2.5 Types of Shares


So when a company decides to raise capital through public shares it may issue different types of shares to the public. The following are the four major types of shares issued by a company: Ordinary shares are standard shares with no special rights or restrictions. They have the potential to give the highest financial gains, but also have the highest risk. Ordinary shareholders are the last to be paid if the company is wound up. Most investors are interested in ordinary shares of the company. And these are traded in the stock market exchanges. Ordinary shares give you:

1) Ordinary share gives you:

• A share in the company’s dividend (explained above) which is declared once or twice a year.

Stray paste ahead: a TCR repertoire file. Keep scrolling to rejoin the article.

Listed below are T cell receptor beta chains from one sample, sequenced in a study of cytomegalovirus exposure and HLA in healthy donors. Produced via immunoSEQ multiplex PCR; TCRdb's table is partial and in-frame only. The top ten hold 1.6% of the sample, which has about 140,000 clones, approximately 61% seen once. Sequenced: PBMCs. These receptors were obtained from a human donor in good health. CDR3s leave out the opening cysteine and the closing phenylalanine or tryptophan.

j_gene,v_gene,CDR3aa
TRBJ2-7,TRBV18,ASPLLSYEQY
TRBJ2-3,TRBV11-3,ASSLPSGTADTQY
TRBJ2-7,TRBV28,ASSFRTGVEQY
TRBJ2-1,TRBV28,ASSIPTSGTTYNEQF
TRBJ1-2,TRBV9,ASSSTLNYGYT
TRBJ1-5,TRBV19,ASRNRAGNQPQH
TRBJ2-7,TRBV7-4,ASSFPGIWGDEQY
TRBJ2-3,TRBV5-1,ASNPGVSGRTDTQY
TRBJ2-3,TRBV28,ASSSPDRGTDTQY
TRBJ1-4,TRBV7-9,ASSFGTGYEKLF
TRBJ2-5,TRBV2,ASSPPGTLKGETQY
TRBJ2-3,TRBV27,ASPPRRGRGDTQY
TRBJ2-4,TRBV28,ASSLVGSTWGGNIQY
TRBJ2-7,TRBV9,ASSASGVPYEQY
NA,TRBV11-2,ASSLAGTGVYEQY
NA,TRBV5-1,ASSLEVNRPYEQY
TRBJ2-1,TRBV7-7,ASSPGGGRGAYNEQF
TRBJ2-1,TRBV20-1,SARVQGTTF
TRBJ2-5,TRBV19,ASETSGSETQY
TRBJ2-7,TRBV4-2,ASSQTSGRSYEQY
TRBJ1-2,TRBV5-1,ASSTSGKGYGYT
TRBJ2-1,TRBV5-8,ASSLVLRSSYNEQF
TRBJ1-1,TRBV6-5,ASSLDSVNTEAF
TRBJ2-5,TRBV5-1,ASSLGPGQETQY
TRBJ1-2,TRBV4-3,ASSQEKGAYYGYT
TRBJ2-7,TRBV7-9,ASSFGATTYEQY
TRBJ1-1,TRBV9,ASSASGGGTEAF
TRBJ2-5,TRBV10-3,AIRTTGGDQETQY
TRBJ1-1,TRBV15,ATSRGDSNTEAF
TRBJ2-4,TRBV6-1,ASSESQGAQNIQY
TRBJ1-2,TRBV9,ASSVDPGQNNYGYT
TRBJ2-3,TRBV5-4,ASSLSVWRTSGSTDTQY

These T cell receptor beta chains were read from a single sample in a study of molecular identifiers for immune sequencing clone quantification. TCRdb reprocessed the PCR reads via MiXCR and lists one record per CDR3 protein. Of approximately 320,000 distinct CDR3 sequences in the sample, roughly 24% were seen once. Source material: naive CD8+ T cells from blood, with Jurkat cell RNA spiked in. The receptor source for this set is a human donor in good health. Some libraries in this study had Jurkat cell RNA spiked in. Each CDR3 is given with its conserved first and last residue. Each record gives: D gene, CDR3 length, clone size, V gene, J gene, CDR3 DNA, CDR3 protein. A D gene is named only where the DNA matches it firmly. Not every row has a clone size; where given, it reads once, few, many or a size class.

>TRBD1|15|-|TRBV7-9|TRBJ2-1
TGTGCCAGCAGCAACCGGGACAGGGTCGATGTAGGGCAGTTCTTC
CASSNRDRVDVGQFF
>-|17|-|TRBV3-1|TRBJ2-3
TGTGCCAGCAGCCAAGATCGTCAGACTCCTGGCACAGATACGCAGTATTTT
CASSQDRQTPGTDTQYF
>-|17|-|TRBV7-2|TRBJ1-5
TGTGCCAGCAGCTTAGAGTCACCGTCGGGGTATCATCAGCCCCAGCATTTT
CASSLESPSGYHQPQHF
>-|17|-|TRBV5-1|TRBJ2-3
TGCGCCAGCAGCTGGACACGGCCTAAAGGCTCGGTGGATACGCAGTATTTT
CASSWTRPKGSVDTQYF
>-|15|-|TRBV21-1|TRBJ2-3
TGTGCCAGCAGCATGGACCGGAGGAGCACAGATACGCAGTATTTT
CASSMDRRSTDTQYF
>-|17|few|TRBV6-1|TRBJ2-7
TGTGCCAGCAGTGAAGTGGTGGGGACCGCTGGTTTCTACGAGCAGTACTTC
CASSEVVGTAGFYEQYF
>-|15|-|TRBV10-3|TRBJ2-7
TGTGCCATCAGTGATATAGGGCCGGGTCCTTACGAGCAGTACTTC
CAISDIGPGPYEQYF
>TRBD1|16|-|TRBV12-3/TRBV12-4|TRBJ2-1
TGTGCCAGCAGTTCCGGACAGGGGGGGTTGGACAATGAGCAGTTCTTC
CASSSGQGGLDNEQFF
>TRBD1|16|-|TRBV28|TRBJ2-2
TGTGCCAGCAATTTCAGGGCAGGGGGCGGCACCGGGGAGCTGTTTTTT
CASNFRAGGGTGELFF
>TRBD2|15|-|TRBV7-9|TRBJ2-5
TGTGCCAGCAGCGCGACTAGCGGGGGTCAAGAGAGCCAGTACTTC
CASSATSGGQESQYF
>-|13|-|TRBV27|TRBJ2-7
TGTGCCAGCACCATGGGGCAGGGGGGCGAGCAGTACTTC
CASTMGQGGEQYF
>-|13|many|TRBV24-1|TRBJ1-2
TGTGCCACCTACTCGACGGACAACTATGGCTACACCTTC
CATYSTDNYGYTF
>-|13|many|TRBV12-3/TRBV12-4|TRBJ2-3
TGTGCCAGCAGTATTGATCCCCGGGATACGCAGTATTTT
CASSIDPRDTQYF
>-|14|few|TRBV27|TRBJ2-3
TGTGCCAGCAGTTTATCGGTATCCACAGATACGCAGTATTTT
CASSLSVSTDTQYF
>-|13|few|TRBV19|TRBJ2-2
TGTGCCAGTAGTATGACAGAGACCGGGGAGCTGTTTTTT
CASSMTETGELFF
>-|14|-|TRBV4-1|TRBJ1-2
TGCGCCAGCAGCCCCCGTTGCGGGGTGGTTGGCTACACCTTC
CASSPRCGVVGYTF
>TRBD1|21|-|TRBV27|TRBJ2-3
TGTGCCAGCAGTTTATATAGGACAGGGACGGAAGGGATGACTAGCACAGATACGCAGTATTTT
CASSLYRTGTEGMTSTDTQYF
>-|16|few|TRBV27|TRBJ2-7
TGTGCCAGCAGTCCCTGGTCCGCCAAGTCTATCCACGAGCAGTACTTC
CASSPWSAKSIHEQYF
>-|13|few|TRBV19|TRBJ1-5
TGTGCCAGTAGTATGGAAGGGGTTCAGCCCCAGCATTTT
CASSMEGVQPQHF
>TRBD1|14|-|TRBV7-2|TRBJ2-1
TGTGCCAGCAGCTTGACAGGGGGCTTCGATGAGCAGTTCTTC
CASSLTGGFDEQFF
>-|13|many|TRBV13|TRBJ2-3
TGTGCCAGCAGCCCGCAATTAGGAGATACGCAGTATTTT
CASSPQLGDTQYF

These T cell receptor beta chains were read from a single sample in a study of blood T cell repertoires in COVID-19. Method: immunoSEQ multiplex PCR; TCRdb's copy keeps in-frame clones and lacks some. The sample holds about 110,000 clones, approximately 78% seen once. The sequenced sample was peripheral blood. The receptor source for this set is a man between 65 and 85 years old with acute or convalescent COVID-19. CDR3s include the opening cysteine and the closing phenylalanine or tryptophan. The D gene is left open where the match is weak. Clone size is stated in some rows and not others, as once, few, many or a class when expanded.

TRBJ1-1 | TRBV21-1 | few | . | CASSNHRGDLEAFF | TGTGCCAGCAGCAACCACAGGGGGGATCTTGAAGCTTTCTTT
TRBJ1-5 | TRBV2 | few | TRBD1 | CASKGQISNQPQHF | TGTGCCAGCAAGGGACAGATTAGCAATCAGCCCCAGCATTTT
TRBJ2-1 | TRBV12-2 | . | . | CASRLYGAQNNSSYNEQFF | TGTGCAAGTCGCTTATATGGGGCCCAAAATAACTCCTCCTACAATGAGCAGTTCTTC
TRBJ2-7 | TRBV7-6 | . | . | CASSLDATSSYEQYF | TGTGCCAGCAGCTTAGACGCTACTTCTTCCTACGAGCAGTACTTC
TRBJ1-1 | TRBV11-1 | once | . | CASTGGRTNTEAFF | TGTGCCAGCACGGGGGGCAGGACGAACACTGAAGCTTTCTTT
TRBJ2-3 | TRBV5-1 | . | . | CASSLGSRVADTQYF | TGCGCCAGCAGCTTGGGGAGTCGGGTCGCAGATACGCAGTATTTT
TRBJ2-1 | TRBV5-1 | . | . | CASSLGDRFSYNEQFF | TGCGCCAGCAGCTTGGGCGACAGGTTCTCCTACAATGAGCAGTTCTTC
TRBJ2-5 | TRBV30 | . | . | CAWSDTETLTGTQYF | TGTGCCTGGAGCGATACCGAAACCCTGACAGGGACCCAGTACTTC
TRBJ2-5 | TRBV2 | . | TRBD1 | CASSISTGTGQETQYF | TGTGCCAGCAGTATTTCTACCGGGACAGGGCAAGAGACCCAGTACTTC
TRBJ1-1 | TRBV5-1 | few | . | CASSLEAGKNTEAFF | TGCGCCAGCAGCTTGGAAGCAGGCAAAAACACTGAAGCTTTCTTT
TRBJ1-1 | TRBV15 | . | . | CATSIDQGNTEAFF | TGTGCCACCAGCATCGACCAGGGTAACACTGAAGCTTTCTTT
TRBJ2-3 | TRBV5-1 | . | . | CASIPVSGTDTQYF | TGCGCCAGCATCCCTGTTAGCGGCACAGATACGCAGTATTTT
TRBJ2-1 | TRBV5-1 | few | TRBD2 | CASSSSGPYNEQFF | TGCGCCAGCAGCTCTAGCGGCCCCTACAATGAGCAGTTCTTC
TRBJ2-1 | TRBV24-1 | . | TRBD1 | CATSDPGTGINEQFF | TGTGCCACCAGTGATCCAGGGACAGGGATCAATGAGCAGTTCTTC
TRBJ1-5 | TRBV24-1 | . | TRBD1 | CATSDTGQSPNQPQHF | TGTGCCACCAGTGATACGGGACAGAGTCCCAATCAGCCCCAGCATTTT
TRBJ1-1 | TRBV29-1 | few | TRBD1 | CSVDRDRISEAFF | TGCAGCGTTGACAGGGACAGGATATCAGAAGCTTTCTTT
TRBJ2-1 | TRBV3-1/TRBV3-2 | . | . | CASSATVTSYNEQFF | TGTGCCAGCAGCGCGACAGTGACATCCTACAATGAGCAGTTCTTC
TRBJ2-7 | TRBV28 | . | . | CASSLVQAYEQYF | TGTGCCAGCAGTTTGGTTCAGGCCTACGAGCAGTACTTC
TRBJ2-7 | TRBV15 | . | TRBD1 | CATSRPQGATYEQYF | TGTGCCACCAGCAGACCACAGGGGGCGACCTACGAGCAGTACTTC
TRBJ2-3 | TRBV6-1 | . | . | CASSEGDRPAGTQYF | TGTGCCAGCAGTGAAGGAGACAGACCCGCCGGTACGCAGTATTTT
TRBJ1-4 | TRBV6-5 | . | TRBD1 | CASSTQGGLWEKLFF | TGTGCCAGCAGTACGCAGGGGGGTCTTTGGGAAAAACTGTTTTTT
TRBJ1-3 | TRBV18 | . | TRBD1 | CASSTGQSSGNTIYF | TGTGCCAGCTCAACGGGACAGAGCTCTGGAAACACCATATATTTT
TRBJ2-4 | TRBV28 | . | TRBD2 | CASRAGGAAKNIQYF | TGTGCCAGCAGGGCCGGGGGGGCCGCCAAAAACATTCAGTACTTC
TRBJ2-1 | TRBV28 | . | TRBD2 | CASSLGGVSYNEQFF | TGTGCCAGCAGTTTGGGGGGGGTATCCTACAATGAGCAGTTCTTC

• A stake in the company’s assets.
• A right to attend the company’s Annual General Meeting.
• The right to vote on issues affecting the company.

2) Preference shares

Preference shares typically carry a right that gives the holder preferential treatment when annual dividends are distributed to shareholders. They also have rights to their dividend ahead of ordinary shareholders if the business is in trouble. Also, in case a business is wound up, they are likely to be repaid the par or nominal value of shares ahead of ordinary shareholders.

3) Cumulative preference

Cumulative preference shares give holders the right that if a dividend cannot be paid one year, it will be carried forward to successive years. Dividends on cumulative preferred shares must be paid, despite the earning levels of the business.

4) Redeemable

Redeemable shares come with an agreement that the company can buy them back at a future date - this can be at a fixed date or at the choice of the business. However, a company cannot issue only redeemable shares.

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